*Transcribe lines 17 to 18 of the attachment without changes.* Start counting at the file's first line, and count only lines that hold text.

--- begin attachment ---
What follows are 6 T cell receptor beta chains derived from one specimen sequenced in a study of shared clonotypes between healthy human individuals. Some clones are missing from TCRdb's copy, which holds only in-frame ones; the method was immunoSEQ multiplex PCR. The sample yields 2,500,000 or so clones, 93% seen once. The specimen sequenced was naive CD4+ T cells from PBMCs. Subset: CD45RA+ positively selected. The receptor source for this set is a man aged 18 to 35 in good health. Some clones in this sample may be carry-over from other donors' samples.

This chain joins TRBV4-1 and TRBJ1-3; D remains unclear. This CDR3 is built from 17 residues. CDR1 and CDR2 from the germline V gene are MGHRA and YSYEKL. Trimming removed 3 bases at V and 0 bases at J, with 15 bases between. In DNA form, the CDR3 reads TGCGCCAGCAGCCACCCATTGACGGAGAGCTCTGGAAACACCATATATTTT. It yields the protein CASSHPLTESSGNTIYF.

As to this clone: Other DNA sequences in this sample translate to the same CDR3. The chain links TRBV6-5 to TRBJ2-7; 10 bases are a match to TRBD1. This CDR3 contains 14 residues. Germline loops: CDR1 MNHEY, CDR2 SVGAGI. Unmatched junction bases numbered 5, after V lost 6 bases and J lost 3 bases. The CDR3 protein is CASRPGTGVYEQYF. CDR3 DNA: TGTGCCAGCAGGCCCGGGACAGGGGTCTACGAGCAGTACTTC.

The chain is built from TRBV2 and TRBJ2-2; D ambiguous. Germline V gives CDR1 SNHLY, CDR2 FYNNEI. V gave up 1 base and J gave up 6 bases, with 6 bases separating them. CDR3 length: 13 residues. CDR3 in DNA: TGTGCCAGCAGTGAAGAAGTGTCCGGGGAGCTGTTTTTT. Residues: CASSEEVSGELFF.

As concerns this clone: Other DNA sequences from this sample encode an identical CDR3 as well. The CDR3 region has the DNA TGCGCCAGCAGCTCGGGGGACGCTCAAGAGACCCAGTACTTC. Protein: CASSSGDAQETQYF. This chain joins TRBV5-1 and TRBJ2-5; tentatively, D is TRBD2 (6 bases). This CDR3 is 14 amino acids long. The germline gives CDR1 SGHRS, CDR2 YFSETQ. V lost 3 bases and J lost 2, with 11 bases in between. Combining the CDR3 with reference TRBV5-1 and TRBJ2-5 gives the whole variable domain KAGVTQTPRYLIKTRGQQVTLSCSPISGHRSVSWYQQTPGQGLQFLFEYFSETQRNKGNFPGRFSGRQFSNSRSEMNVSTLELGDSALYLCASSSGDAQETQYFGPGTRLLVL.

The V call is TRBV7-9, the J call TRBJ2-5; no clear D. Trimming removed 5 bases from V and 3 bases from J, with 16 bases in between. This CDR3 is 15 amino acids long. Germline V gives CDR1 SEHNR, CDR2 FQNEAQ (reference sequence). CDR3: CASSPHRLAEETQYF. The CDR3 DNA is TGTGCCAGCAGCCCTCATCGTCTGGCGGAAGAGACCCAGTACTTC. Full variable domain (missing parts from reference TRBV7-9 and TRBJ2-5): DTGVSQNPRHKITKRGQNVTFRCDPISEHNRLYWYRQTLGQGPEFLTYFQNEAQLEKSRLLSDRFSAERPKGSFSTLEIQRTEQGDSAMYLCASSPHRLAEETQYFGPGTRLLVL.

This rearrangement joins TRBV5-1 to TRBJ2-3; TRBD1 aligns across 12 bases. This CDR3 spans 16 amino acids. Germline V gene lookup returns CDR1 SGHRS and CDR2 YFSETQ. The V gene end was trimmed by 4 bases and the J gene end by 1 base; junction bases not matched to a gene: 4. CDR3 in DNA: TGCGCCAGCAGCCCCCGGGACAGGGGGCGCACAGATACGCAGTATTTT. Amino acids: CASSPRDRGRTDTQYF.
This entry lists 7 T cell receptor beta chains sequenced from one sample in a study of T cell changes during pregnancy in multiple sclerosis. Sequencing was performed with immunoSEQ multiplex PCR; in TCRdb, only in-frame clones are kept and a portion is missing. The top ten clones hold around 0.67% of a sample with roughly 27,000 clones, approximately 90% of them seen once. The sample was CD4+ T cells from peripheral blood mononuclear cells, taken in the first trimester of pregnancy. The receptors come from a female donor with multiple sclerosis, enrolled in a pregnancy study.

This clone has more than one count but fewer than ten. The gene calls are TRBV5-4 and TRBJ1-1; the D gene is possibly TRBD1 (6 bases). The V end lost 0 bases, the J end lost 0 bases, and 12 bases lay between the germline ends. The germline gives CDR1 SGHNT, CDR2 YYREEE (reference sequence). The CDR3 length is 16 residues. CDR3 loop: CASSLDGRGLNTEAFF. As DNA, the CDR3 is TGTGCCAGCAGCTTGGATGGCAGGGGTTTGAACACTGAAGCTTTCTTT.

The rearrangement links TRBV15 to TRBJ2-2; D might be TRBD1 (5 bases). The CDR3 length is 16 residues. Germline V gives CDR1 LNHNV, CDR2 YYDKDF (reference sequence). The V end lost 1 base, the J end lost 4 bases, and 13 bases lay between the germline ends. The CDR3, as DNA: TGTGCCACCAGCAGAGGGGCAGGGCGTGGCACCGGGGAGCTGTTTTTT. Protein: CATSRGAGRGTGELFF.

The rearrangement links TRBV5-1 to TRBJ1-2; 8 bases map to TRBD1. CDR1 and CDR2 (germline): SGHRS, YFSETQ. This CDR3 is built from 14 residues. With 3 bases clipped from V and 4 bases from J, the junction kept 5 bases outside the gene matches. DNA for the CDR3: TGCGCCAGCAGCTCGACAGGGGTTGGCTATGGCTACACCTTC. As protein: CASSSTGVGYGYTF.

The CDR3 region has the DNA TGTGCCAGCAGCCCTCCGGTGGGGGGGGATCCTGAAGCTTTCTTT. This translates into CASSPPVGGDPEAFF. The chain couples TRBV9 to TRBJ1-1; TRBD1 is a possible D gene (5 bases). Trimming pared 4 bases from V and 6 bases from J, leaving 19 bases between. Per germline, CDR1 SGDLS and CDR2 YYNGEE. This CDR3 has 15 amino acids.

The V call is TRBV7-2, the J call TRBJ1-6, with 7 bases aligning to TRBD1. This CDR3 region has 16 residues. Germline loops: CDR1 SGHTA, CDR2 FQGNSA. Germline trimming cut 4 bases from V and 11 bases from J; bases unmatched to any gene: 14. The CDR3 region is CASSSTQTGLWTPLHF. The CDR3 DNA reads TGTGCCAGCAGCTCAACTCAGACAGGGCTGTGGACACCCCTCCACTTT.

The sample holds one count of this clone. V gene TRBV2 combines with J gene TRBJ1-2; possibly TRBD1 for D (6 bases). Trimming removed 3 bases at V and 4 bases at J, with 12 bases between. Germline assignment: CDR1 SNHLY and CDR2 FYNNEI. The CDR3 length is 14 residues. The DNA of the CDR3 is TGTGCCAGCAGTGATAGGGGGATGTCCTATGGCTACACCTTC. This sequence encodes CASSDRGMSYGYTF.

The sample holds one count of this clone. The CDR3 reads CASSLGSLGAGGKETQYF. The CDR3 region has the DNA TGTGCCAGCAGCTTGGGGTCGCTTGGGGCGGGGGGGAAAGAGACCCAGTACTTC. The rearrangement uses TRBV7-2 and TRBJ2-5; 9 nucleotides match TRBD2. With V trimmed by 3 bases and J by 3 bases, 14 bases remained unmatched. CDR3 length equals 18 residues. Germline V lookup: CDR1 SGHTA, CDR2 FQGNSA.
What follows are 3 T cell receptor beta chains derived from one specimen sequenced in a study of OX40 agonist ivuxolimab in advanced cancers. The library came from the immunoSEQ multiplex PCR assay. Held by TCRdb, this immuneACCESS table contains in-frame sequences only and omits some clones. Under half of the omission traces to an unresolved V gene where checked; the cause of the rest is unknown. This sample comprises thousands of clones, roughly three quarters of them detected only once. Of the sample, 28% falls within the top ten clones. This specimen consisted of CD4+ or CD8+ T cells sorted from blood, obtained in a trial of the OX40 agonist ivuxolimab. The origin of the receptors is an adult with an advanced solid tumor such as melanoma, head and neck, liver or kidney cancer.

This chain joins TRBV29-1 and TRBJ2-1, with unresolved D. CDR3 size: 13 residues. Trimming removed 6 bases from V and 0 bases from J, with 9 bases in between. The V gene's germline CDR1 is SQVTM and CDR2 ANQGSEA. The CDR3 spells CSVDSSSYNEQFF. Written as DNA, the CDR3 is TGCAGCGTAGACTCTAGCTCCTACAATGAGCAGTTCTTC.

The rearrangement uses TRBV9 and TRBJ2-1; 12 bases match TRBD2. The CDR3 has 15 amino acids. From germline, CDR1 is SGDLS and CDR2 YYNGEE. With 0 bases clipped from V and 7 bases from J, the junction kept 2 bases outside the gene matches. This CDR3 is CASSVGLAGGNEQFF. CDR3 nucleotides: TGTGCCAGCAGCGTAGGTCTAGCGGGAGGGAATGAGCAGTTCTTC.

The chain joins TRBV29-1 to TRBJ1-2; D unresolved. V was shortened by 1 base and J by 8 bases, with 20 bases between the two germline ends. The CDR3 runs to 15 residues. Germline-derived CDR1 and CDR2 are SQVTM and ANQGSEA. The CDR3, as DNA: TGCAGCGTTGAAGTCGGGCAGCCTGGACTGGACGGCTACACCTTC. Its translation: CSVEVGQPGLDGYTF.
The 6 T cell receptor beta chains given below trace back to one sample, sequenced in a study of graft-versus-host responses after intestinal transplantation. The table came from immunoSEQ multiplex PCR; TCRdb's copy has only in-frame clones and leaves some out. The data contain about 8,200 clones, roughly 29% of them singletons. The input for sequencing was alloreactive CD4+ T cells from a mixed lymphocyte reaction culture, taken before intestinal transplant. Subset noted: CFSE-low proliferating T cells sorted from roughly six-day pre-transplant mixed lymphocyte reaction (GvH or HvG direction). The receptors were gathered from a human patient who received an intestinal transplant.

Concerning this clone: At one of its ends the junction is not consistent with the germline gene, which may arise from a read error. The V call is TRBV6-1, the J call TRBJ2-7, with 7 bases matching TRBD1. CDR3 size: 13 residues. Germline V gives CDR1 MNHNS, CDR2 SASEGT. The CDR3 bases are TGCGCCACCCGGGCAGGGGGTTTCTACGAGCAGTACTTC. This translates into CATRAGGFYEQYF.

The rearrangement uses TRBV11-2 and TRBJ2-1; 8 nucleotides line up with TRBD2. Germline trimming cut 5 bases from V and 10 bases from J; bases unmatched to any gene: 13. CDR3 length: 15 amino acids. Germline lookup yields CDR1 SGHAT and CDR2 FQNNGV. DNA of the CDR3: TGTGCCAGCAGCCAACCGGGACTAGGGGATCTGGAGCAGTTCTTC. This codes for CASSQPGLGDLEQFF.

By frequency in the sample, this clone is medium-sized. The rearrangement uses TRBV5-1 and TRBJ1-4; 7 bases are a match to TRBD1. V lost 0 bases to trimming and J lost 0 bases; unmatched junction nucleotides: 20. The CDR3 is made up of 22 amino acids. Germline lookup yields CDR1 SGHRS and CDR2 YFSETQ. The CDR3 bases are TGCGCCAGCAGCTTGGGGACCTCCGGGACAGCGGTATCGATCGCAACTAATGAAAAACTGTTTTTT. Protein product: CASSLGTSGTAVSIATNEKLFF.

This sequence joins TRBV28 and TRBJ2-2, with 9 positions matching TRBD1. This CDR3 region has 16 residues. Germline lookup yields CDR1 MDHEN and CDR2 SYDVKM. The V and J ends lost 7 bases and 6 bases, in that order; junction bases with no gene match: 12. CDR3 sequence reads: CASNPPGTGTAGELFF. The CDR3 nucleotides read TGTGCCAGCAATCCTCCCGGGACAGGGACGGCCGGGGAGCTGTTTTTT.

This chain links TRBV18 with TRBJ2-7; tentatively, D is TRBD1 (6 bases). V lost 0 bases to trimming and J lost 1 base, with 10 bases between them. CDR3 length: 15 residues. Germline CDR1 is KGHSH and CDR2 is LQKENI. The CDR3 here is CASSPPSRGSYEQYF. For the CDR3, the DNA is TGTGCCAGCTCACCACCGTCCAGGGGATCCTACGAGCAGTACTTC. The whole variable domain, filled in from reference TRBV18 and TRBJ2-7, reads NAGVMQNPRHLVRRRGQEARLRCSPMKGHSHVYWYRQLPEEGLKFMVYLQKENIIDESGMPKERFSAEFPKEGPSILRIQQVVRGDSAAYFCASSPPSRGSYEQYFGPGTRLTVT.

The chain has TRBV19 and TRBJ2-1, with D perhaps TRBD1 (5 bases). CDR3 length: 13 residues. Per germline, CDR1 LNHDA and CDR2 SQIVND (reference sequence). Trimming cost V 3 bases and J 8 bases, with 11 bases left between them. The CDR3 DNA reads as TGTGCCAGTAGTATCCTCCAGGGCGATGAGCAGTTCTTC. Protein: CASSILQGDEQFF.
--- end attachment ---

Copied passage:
This chain joins TRBV29-1 and TRBJ2-1, with unresolved D. CDR3 size: 13 residues. Trimming removed 6 bases from V and 0 bases from J, with 9 bases in between. The V gene's germline CDR1 is SQVTM and CDR2 ANQGSEA. The CDR3 spells CSVDSSSYNEQFF. Written as DNA, the CDR3 is TGCAGCGTAGACTCTAGCTCCTACAATGAGCAGTTCTTC.

The rearrangement uses TRBV9 and TRBJ2-1; 12 bases match TRBD2. The CDR3 has 15 amino acids. From germline, CDR1 is SGDLS and CDR2 YYNGEE. With 0 bases clipped from V and 7 bases from J, the junction kept 2 bases outside the gene matches. This CDR3 is CASSVGLAGGNEQFF. CDR3 nucleotides: TGTGCCAGCAGCGTAGGTCTAGCGGGAGGGAATGAGCAGTTCTTC.